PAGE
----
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  3. Your beautiful photos are a lot of fun to see now, as the garden outside is winding down. That was a very fun day.

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    1. Thanks, Cassi. It was a great group, wasn't it? And now that I have all the gardeners' names straight, I'll be ready for next time. ;-) My garden is winding down, too, but I'm getting a fresh blush of Zinnias, Cosmos, and Lantanas with this slightly milder weather. Seems like a delayed first frost this year. Yay!

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  4. That was such a great day - we have to make it a regular thing. Your photos are truly outstanding, you really capture all the beauty that was around us at the Klehm Arboretum. I covet those Rudbeckia laciniata.

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    1. Agreed, Jason. Why, thank you for your kind comments. Yes, the Rudbeckias were nifty. I especially loved the arrangements and the combinations of plants. And that beautiful area near the waterfalls and the bridge. I should have included more photos from that area. Maybe a spring post...

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  5. wish I could have been with you - the garden looks delightful
    and the group a perfect friendly size.

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    1. Oh, yes, it would have been fun to have you join us, Diana. I hope we can meet some day. :) It was a great group for the Meet-Up!

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  6. Combinations (of people and plants) are the best!

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    1. Agreed! Especially people who appreciate nifty combinations of plants! ;-)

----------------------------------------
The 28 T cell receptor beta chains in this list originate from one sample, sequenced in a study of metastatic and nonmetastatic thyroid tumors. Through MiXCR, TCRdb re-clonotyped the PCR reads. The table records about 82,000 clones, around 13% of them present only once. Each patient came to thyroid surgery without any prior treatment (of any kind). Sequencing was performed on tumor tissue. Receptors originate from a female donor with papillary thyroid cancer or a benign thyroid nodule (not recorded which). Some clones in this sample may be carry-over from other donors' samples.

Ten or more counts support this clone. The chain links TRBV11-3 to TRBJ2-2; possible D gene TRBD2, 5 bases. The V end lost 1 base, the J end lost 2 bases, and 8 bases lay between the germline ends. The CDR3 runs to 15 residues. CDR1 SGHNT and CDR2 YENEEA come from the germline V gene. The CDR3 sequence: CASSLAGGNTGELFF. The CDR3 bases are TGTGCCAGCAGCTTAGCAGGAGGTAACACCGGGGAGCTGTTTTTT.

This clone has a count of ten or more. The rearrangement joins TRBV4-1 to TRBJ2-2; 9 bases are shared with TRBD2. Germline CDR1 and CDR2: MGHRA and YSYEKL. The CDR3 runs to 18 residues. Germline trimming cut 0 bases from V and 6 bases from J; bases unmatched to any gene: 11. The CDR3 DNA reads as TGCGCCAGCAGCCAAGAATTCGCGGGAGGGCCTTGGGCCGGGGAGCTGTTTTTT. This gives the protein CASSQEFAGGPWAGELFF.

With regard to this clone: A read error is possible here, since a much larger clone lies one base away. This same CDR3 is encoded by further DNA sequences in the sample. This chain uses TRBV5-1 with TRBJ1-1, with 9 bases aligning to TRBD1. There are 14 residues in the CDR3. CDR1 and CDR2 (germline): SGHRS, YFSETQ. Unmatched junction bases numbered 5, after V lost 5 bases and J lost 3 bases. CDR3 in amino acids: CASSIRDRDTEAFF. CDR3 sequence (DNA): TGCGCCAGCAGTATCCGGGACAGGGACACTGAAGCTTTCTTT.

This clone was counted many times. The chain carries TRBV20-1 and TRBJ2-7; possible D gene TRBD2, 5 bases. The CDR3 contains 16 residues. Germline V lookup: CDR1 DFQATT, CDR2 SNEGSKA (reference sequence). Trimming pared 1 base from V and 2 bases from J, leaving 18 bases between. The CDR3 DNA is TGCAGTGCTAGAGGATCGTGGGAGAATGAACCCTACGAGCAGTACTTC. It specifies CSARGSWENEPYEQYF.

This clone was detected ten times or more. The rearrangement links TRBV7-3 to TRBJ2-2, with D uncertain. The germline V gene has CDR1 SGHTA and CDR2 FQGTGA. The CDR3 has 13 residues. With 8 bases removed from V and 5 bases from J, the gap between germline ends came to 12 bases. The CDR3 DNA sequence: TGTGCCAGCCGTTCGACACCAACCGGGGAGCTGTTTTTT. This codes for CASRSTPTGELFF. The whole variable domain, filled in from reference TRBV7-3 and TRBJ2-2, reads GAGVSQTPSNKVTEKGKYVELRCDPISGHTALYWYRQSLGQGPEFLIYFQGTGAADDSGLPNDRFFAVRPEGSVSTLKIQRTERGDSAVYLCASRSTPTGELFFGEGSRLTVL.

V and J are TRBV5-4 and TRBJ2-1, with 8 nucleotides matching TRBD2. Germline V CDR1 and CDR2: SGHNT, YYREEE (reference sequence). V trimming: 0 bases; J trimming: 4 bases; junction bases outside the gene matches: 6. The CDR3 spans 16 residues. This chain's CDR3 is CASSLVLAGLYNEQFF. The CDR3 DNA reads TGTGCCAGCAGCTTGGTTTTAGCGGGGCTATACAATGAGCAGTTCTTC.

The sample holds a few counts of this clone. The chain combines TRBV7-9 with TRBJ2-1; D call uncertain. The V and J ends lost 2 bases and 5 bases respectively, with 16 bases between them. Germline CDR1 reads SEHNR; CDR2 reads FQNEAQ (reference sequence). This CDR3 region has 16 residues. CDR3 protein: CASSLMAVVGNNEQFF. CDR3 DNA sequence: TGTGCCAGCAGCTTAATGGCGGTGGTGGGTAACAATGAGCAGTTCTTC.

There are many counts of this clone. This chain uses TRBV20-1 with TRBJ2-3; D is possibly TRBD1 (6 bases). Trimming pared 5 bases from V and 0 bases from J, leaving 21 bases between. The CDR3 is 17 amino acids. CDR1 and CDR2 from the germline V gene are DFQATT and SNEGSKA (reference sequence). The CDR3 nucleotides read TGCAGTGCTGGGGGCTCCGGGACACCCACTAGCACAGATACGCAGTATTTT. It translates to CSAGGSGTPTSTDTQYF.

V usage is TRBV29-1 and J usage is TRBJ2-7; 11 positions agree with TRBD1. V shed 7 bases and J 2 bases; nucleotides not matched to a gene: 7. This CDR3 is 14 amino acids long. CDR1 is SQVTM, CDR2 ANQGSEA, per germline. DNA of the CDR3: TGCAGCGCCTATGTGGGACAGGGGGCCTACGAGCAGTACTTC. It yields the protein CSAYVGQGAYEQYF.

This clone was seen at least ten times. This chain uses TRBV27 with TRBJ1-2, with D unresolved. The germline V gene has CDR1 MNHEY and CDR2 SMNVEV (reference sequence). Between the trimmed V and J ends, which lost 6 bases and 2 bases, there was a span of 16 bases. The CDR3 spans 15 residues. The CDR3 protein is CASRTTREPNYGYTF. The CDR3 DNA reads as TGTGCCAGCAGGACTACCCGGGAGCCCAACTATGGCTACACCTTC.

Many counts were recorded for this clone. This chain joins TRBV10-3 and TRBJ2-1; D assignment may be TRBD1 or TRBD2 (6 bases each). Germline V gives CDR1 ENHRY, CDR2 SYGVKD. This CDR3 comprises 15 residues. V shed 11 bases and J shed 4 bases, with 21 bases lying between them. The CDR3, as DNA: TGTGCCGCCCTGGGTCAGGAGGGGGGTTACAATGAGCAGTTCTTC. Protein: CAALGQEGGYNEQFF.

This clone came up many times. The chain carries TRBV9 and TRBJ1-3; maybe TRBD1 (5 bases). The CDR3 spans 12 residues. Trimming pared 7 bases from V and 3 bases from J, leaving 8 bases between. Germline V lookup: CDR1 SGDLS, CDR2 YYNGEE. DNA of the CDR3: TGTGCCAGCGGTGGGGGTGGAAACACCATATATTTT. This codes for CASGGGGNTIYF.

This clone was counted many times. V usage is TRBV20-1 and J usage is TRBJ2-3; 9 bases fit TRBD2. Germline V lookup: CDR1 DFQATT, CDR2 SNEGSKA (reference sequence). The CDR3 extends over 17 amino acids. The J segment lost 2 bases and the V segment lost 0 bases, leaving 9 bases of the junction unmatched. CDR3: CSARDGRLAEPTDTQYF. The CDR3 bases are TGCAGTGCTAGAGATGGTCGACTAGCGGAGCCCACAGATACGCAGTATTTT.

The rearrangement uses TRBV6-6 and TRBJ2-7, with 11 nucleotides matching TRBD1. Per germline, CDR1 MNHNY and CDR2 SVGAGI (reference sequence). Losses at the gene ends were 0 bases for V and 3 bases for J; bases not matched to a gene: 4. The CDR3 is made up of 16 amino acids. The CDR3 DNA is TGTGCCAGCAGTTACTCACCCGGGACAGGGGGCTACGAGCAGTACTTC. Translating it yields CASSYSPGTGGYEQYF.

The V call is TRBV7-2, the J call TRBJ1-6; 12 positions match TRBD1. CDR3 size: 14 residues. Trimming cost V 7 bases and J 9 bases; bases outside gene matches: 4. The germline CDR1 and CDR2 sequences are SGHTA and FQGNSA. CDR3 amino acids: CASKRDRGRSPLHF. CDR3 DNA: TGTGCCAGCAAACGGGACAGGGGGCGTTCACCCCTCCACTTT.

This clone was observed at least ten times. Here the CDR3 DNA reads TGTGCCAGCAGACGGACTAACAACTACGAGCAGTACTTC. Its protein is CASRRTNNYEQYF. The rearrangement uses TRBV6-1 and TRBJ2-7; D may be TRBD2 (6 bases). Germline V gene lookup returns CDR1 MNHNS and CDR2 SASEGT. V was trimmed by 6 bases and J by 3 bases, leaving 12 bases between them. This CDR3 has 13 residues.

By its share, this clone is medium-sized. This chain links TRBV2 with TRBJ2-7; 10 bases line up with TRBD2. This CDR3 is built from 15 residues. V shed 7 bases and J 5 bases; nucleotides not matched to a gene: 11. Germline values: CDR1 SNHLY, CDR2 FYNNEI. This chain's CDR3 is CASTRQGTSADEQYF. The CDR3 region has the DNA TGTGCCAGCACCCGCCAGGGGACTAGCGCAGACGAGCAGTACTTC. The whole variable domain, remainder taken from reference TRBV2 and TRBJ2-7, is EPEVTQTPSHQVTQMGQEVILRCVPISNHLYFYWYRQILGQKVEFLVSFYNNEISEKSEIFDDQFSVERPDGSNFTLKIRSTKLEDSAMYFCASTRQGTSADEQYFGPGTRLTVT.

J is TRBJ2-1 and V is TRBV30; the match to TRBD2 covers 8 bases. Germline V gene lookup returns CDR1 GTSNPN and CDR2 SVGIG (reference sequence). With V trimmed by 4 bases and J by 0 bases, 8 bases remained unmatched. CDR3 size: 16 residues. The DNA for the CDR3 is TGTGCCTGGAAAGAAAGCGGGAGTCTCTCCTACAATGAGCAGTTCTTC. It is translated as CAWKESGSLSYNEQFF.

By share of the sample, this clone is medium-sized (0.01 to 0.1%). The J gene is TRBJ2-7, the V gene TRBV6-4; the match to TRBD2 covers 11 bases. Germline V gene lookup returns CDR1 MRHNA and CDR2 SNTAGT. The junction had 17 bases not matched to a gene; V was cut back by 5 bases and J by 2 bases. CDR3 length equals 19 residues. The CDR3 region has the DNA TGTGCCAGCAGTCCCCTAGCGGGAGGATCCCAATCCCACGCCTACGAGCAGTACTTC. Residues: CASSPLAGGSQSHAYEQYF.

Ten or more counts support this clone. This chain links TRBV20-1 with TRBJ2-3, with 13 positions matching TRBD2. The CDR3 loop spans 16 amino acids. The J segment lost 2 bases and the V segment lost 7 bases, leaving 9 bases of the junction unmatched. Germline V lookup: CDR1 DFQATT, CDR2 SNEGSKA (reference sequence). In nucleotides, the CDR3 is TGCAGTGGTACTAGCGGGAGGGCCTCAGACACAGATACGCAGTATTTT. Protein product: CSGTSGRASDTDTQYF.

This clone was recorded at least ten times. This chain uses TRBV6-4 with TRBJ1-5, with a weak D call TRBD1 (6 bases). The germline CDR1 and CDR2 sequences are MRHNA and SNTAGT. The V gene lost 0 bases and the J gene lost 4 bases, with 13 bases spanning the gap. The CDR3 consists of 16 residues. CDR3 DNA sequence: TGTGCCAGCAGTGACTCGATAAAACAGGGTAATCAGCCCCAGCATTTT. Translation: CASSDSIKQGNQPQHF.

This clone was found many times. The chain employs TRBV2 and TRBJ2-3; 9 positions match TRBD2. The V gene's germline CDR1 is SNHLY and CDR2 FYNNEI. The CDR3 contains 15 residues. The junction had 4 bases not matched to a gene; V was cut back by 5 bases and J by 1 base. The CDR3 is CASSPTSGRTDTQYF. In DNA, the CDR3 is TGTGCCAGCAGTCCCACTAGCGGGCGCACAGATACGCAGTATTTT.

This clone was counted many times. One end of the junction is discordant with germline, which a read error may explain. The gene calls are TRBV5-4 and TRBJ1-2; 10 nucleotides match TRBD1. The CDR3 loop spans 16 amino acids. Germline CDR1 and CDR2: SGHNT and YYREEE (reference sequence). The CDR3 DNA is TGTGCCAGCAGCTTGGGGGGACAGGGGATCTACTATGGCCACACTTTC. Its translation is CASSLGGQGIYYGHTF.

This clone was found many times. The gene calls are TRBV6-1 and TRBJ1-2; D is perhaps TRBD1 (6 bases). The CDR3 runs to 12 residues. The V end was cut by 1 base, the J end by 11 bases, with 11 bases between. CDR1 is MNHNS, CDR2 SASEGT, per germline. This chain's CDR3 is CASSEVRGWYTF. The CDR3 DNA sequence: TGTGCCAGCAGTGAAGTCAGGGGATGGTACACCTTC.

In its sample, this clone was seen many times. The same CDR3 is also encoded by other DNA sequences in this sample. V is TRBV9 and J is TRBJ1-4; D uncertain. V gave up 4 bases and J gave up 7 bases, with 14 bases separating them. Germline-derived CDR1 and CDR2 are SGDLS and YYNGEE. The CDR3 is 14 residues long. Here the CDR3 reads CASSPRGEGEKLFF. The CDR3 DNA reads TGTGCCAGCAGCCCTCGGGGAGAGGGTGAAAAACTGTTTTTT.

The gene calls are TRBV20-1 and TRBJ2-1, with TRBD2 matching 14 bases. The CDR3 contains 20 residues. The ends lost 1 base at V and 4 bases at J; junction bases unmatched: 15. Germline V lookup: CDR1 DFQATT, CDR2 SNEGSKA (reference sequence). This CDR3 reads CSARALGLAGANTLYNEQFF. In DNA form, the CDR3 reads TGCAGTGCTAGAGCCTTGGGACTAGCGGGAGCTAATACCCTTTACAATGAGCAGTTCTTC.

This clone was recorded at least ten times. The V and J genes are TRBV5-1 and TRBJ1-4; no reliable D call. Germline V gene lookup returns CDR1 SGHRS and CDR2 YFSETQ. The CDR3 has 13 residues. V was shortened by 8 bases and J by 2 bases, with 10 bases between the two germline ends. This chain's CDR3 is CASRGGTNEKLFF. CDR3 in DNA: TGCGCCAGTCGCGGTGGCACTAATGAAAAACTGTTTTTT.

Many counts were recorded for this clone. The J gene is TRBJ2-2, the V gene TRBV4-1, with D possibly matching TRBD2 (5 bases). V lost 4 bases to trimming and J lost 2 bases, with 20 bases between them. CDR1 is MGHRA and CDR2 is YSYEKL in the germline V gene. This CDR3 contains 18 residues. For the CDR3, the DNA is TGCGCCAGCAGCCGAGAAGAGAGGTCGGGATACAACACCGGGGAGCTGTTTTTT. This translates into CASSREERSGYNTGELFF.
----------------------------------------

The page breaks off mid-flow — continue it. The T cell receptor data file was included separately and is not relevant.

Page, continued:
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  7. Had a wonderful time with you all - thanks so much for organizing the meetup. Great photos - brought back memories of a great day!

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    1. Thanks for being part of a fabulous day! Hope you'll be able to join us again next year!

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  8. Water...water and water... I love water in the garden! The cleomes are so beautiful, I like it. Thank you for sharing.

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    1. Hi Endah: I do, too! We have a pond that seems to attract wildlife. But I love the look of waterfalls. I try to grow Cleomes in my garden, but they really need more sun. The ones we saw at the botanical garden were huge! You are welcome. :)

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  9. Looks like a great place to visit and so much fun to be with fellow gardeners. I like the cleome a lot. Mine is way past. The 'Amistad' Purple Salvia is gorgeous.

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    1. We saw both 'Amistad' and 'Black and Blue' Salvias during our tours. They're annuals here and can't survive the winters, but great for summer displays and potted arrangements. I love Cleomes, too, and they're great cut flowers, even though they have a strong scent.